(I went to this at a big movie house with Misha Glouberman and Jon Davies. I was pretty excited to see it. After the screening, we realized our friend Carl Wilson was sitting behind us. We all sat around talking as the credits rolled. Jon was surprised at how the movie didn’t stupidly go on and on explaining what Facebook is - like you often see in some movies about blogs or in that 1998 Tom Hanks and Meg Ryan vehicle that explains what email is. One of us suggested that maybe it was easier with Facebook to find the actual number of those in the know so that they could count the potential audience and see that they didn’t have to worry about it so much.)
The Social Network falls into one of my favourite genres: The nearly-present-just-recently-past historical drama - like Oliver Stone’s W. (about George W. Bush while he was still in office) or Stephen Frears’ The Queen (about The Queen). One of the good side effects of telling a story still so tied to the present is that it becomes less plausible to make the main protagonist a hero or a god with all the banal evidence still in plain view. But in any case, seeing the more life-size protagonists and daily banalities blown up as big as cinema screen is just as surreal as watching a bunch of gods portrayed in a realistic setting. We are not missing the “awe” factor. The Queen in The Queen is freakishly life-size while the story, both weirder and more familiar than normal, remains a healthy contender for a new kind of epicness.
There’s always a bit of complaining when turning a section of life into a bio-pic. Primarily the complaints involve accusations that elements of the truth were sacrificed for the romance of the story, but it’s not just Hollywood that turns things into big stories – our brains do it all the time too, even with our own boring lives. Personal media framing websites like Facebook and Youtube help to speed this up. Luckily, most of us know better than to completely trust the history books or our own memories. Now we just have to learn how not to always trust our own eyes.
The Social Network is framed by a typical boy-losses-girl-then-says-internally-I’ll-show-you!-then-becomes-important-though-never-forgets-the-girl kind of story. The boy is a Harvard undergrad, Mark Zuckerberg. He is the founder of Facebook. Most of the movie is set at Harvard. Harvard looks more excitingly foreboding than Hollywood here with all of its old-school and discreet power. The girl goes to a different university and we can’t quite remember her name. Because the movie is framed this way, the narrative tension and resolution rests on this simple arc and not on the other details of the complicated Facebook founding story. This is good news because it allows the Facebook story to be ever-complicated and truthfully unresolved while we still get the delicious full sandwich of a tidy story.
The untidy part is up for interpretation. There are the Winkevosses - handsome, gentlemanly identical twin brothers. They are Harvard elites who are only a touch sinister. They seem to represent not only each other, but many of their kind that we can't see. They believe that they have gotten their idea of a Harvard-only networking site swiped from under their noses by Mark Zuckerberg. They probably have, but it's hard to worry about them too much. Some of us are not accustomed to this much privilege and it seems more wondrous and strange than what they think they got cheated out of.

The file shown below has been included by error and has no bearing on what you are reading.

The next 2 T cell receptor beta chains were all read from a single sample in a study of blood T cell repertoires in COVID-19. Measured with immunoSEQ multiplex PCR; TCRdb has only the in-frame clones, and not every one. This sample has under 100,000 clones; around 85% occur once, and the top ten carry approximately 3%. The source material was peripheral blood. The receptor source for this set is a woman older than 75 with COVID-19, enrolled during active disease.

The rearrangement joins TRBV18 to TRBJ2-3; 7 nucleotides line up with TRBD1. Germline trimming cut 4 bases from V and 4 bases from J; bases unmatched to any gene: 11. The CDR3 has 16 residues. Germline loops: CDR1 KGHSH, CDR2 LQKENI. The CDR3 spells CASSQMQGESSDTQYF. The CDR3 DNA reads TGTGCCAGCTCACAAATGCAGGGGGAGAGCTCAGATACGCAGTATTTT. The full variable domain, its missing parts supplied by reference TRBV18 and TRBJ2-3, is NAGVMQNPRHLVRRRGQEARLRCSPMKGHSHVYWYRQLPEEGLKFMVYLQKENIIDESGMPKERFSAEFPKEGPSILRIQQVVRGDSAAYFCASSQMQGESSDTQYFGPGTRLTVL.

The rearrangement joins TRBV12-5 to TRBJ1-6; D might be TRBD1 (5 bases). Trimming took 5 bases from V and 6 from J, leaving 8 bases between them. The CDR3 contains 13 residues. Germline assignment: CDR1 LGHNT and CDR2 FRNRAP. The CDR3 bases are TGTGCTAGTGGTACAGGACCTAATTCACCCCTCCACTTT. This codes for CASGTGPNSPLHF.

After Mark Zuckerberg gets Facebook up and running, we're happy for him when he becomes friends with Sean Parker (founder of Napster). We imagine that it feels great to find a colleague who is just as obsessed by the same kind of creation as he is. We imagine that they have a lot to talk about. In this movie, this is when Mark Zuckerberg looks happiest, though the creators seem to credit the excitement to cheap glamour more than creative interest.
It is hard not to take pleasure here in a representation of the older generation's frequent blindness over Internet matters, as though the kids are talking about a pretend world that doesn't really matter. The freedom of not being seen feels thrilling here.
And it’s hard to get too upset with Mark Zuckerberg when he royally and legally cheats his best friend/ business partner, the sweetheart Eduardo Saverin, out of his fair share of the business. We’re not sure if this was one more move on top of a series of fights between the two friends, or if it was just a callous business decision. But we have known since the beginning of the movie that Mark Zuckerberg has always been a bit of a jerk, even when he was just a best friend that was a nobody. This last move should not have been too much of a surprise to Eduardo Saverin.
We feel for anyone who has been unpleasantly suprised by a friend even when they shouldn't have been surprised (Eduardo Saverin and Mark Zuckerberg included). It happens to the best of us - especially when we are young and patient and become friends with people who might not be such a good fit. Nevertheless, we have some optimism that these two may re-friend each other some day (in the imagined post-movie movie-life of this particular movie).
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